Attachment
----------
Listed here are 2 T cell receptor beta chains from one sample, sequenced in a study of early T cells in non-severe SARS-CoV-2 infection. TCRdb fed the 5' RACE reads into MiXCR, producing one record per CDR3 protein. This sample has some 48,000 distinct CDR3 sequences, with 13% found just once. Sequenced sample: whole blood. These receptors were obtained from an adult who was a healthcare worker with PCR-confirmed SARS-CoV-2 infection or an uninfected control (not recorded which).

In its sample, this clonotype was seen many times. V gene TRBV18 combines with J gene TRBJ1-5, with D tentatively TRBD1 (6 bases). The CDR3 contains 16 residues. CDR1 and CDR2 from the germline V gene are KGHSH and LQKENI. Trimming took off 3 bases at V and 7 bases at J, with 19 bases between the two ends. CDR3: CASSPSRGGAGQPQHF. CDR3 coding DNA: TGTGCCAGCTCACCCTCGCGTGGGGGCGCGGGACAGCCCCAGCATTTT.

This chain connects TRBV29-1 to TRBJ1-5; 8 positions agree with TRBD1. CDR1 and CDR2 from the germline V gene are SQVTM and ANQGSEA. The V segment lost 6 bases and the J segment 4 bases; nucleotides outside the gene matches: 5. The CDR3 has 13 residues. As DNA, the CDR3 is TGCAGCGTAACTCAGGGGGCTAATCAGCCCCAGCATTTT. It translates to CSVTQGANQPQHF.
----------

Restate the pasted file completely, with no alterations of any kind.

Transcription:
Listed here are 2 T cell receptor beta chains from one sample, sequenced in a study of early T cells in non-severe SARS-CoV-2 infection. TCRdb fed the 5' RACE reads into MiXCR, producing one record per CDR3 protein. This sample has some 48,000 distinct CDR3 sequences, with 13% found just once. Sequenced sample: whole blood. These receptors were obtained from an adult who was a healthcare worker with PCR-confirmed SARS-CoV-2 infection or an uninfected control (not recorded which).

In its sample, this clonotype was seen many times. V gene TRBV18 combines with J gene TRBJ1-5, with D tentatively TRBD1 (6 bases). The CDR3 contains 16 residues. CDR1 and CDR2 from the germline V gene are KGHSH and LQKENI. Trimming took off 3 bases at V and 7 bases at J, with 19 bases between the two ends. CDR3: CASSPSRGGAGQPQHF. CDR3 coding DNA: TGTGCCAGCTCACCCTCGCGTGGGGGCGCGGGACAGCCCCAGCATTTT.

This chain connects TRBV29-1 to TRBJ1-5; 8 positions agree with TRBD1. CDR1 and CDR2 from the germline V gene are SQVTM and ANQGSEA. The V segment lost 6 bases and the J segment 4 bases; nucleotides outside the gene matches: 5. The CDR3 has 13 residues. As DNA, the CDR3 is TGCAGCGTAACTCAGGGGGCTAATCAGCCCCAGCATTTT. It translates to CSVTQGANQPQHF.